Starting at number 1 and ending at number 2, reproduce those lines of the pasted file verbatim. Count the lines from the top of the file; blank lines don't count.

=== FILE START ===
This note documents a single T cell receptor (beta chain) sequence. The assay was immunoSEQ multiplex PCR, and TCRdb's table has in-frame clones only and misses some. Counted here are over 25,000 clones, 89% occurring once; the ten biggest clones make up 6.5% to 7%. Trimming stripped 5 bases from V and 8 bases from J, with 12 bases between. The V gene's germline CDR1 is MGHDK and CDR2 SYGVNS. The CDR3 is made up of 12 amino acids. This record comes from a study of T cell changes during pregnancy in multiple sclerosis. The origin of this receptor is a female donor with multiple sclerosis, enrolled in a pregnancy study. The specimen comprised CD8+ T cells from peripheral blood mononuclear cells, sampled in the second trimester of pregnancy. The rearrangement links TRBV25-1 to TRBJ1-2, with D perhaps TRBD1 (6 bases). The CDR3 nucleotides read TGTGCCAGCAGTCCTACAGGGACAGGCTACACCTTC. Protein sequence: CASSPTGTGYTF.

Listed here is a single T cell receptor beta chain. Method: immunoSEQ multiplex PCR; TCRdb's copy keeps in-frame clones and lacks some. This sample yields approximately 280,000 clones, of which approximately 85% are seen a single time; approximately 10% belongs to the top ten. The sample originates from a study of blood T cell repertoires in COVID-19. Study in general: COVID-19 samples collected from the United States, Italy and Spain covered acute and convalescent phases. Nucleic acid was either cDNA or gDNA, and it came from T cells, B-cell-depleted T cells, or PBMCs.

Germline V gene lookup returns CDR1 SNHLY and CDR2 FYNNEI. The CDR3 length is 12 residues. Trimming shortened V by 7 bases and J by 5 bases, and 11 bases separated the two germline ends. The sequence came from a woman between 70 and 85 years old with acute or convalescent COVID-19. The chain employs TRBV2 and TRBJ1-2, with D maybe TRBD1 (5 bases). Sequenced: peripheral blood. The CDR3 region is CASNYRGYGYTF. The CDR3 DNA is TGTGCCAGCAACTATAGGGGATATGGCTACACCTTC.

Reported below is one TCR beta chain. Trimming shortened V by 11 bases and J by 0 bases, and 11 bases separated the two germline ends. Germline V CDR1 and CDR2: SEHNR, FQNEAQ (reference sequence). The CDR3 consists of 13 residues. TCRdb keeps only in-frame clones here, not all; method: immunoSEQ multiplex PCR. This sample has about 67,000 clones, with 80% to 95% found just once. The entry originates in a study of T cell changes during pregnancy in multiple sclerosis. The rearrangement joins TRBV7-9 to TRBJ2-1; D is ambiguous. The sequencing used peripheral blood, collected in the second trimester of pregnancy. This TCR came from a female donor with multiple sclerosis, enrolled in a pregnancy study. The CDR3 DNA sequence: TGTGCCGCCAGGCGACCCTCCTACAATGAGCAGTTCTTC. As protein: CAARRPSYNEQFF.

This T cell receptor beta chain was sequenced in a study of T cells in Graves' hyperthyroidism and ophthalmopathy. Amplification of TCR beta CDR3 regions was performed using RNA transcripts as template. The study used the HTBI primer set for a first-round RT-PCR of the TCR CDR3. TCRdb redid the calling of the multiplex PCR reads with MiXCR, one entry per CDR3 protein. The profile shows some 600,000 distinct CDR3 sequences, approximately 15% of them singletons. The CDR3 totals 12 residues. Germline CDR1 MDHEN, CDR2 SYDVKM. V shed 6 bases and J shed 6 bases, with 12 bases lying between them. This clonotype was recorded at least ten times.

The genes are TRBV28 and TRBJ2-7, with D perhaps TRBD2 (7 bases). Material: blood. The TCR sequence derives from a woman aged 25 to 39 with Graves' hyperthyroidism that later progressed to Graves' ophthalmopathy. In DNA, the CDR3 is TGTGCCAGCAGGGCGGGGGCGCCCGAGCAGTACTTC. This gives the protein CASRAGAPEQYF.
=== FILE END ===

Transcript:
This note documents a single T cell receptor (beta chain) sequence. The assay was immunoSEQ multiplex PCR, and TCRdb's table has in-frame clones only and misses some. Counted here are over 25,000 clones, 89% occurring once; the ten biggest clones make up 6.5% to 7%. Trimming stripped 5 bases from V and 8 bases from J, with 12 bases between. The V gene's germline CDR1 is MGHDK and CDR2 SYGVNS. The CDR3 is made up of 12 amino acids. This record comes from a study of T cell changes during pregnancy in multiple sclerosis. The origin of this receptor is a female donor with multiple sclerosis, enrolled in a pregnancy study. The specimen comprised CD8+ T cells from peripheral blood mononuclear cells, sampled in the second trimester of pregnancy. The rearrangement links TRBV25-1 to TRBJ1-2, with D perhaps TRBD1 (6 bases). The CDR3 nucleotides read TGTGCCAGCAGTCCTACAGGGACAGGCTACACCTTC. Protein sequence: CASSPTGTGYTF.

Listed here is a single T cell receptor beta chain. Method: immunoSEQ multiplex PCR; TCRdb's copy keeps in-frame clones and lacks some. This sample yields approximately 280,000 clones, of which approximately 85% are seen a single time; approximately 10% belongs to the top ten. The sample originates from a study of blood T cell repertoires in COVID-19. Study in general: COVID-19 samples collected from the United States, Italy and Spain covered acute and convalescent phases. Nucleic acid was either cDNA or gDNA, and it came from T cells, B-cell-depleted T cells, or PBMCs.